Venture gives more control over foreign sales
Film4 is getting back into foreign sales, in partnership with producer-distrib Vertigo Films and financier Ingenious Media.
Their new joint sales company, Protagonist Pictures, is headed by Ben Roberts, formerly VP of worldwide acquisitions for Universal.
All three partners hope the venture will give them more control over the international destiny of the movies they produce or finance. But Protagonist will fulfill a slightly different role for each, as well as act as an independent business in its own right.
Film4 pulled out of sales and distribution in 2002 to focus exclusively on production. It no longer takes foreign rights to its pics and isn’t about to start again now. But wherever possible, it will encourage the producers it works with to pick Protagonist as its sales agent.
“Historically, FilmFour Intl. was a very successful part of the old operation, both from a commercial and a branding point of view,” says F4’s head of commercial development, Sue Bruce-Smith.
“Since then, it’s been a real battle, particularly on our bigger films, to create a space for ourselves and a recognition of our role internationally. We’ll have a better and more direct relationship with Protagonist, which will give us more clarity and transparency in our dealings and more of a say in marketing.”
Protagonist will also handle Film4’s existing library, with Nadia Cirjanic joining from Channel 4 to head library sales.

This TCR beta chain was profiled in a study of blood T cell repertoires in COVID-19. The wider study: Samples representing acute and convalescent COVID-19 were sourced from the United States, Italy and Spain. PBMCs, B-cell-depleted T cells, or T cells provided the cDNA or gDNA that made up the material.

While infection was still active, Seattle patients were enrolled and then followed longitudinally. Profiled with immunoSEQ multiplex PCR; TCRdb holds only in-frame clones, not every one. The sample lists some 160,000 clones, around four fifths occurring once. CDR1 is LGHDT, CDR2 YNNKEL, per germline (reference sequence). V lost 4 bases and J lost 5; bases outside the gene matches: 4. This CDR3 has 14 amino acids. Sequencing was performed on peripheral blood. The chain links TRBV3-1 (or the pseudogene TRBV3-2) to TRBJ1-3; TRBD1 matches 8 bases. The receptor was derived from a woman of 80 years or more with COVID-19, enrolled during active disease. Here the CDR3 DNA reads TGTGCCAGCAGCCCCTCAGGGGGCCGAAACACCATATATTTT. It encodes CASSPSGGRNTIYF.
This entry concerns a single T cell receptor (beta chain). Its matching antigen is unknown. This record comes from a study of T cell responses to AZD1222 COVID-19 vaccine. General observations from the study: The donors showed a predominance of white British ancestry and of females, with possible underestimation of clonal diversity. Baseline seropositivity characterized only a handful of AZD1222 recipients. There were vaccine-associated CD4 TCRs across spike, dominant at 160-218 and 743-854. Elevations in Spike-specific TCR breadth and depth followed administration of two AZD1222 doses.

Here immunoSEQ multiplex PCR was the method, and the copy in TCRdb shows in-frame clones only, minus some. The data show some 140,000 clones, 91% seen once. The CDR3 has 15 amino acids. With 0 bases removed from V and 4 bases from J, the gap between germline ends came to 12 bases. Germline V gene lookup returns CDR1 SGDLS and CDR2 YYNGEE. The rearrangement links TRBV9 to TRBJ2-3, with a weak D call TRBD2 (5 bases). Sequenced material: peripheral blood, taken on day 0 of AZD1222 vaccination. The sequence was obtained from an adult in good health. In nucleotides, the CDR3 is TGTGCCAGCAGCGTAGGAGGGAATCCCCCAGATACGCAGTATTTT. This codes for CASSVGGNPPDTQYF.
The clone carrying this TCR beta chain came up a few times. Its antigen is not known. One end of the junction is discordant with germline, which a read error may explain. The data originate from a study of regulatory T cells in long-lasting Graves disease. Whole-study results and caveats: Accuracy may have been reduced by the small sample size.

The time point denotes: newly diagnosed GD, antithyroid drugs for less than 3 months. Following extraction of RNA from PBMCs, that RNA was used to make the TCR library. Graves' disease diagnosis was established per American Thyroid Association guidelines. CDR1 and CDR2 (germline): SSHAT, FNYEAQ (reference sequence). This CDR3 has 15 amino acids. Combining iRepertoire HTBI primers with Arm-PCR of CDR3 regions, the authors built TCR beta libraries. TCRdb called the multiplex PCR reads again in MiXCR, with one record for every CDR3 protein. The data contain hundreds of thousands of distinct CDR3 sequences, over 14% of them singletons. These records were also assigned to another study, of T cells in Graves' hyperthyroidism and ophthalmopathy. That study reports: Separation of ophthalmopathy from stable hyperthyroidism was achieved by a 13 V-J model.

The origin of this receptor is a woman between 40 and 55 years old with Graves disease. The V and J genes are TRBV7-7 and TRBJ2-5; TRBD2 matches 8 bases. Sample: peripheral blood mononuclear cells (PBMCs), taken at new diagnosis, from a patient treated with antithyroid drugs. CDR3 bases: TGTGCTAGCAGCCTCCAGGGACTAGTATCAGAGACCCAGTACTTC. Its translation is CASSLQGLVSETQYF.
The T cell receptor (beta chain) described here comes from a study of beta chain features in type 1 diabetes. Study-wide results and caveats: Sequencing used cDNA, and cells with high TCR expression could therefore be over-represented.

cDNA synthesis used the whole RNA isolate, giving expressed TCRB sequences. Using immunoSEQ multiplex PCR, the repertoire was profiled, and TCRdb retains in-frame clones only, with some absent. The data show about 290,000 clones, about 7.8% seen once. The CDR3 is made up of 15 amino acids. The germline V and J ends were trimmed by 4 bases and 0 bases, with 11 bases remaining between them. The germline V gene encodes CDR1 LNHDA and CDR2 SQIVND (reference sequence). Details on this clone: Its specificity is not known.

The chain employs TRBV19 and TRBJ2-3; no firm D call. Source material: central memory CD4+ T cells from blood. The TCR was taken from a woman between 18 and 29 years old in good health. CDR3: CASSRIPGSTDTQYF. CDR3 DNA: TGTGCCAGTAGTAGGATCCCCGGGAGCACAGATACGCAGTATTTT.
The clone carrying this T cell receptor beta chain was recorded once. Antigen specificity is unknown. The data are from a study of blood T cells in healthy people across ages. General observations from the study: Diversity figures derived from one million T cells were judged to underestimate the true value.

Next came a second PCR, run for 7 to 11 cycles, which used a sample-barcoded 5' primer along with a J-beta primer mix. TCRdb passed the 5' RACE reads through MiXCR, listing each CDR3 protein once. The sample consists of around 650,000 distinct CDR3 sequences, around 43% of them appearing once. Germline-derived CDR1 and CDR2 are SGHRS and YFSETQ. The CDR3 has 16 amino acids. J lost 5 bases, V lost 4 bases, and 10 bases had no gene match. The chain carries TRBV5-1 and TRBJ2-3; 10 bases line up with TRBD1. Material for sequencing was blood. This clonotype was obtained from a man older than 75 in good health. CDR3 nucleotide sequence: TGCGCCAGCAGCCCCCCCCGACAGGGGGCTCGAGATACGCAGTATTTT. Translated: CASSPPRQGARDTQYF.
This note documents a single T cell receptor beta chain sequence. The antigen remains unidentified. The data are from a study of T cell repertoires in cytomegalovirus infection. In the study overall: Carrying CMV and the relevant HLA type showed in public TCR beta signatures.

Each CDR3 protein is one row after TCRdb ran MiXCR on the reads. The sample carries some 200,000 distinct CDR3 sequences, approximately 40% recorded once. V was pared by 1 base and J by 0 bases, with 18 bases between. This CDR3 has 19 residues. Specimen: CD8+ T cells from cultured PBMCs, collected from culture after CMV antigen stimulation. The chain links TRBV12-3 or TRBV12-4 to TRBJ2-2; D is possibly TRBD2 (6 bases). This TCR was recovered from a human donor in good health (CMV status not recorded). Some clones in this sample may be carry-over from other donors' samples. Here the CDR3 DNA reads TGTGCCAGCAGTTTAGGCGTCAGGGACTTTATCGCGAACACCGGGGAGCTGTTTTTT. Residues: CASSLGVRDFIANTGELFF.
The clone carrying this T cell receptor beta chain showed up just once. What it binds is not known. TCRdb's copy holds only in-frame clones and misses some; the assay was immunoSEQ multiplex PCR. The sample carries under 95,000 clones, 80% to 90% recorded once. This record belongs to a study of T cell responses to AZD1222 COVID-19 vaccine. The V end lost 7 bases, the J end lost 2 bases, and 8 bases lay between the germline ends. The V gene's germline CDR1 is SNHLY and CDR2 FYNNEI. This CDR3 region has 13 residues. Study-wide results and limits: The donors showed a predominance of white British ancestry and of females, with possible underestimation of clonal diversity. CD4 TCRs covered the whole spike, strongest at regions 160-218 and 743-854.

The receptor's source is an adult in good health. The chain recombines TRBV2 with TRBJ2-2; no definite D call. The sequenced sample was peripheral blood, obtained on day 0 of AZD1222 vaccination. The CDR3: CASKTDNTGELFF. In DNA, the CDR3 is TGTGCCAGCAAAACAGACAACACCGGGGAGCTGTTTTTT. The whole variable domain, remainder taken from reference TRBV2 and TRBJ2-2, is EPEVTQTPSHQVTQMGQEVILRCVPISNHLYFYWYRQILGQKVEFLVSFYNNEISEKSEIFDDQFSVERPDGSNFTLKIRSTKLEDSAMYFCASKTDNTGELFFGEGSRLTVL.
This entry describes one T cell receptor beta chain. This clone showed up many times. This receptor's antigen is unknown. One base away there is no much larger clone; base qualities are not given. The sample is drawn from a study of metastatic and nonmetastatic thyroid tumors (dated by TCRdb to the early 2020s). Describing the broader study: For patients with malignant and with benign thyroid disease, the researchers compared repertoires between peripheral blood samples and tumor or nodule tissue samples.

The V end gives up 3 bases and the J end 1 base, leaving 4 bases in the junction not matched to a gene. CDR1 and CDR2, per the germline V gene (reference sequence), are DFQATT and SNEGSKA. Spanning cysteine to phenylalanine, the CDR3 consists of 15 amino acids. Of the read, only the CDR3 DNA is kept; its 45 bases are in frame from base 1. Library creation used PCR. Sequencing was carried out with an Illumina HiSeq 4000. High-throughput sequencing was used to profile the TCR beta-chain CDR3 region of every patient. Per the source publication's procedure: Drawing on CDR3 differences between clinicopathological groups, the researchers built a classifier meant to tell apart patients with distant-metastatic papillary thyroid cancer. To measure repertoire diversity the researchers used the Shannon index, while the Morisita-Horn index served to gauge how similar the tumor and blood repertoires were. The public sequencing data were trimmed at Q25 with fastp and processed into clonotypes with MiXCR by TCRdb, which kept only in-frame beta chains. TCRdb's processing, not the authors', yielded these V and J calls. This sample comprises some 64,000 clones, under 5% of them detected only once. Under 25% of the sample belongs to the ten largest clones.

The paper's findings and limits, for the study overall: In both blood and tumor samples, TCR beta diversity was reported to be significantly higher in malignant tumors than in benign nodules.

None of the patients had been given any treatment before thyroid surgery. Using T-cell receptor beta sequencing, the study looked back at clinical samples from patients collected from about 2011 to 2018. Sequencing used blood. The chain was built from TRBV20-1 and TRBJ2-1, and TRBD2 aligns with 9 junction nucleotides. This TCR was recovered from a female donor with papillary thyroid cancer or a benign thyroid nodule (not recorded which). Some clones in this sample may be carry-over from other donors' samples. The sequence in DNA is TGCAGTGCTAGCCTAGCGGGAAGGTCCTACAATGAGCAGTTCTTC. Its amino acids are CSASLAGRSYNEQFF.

For Vertigo, the addition of foreign sales to its flourishing production and U.K. distribution business is the next logical step in its evolution into a more ambitious international player.
It typically controls its own foreign rights, so Protagonist will have first refusal on its projects.
Vertigo has established itself as an effective producer of low-budget genre pics for the U.K. market, with a skew to young male audiences. Yet its pics, such as Nick Love’s “The Football Factory,” “The Business” and “Outlaw”; Tom Shankland’s “Waz”; and Mike Dowse’s “It’s All Gone Pete Tong,” have also sold surprisingly well to foreign distribs. The company also wants to start making bigger projects with international talent, such as Dowse’s upcoming “Blue Movie.”
“Other sales companies have been making a lot of money from our films, and we thought perhaps we should be getting that,” says Vertigo’s James Richardson.
Protagonist’s launch slate will include two offbeat comedies from Vertigo, “Dogging: A Love Story,” directed by Simon Ellis, and Vito Rocco’s “Faintheart,” both in post. It will also handle foreign sales on Vertigo’s upcoming prison drama “Bronson,” directed by Nicolas Winding Refn, and “The Day,” a thriller directed by Shankland.
Ingenious, which backs everything from low-budget Brit pics such as “Outlaw” to Hollywood blockbusters such as “The Golden Compass,” will hope to steer any suitable indie projects that don’t already have a sales agent toward Protagonist.
Roberts himself is crossing over to sales after six years on the other side of the negotiating table. As a former buyer of multiple territories for Universal, he knows that he will have to offer a varied menu of bigger international projects.
“It’s really difficult to position lower-budget British films internationally,” he admits. “The ambition for Protagonist is certainly not to be a U.K. microbudget seller.”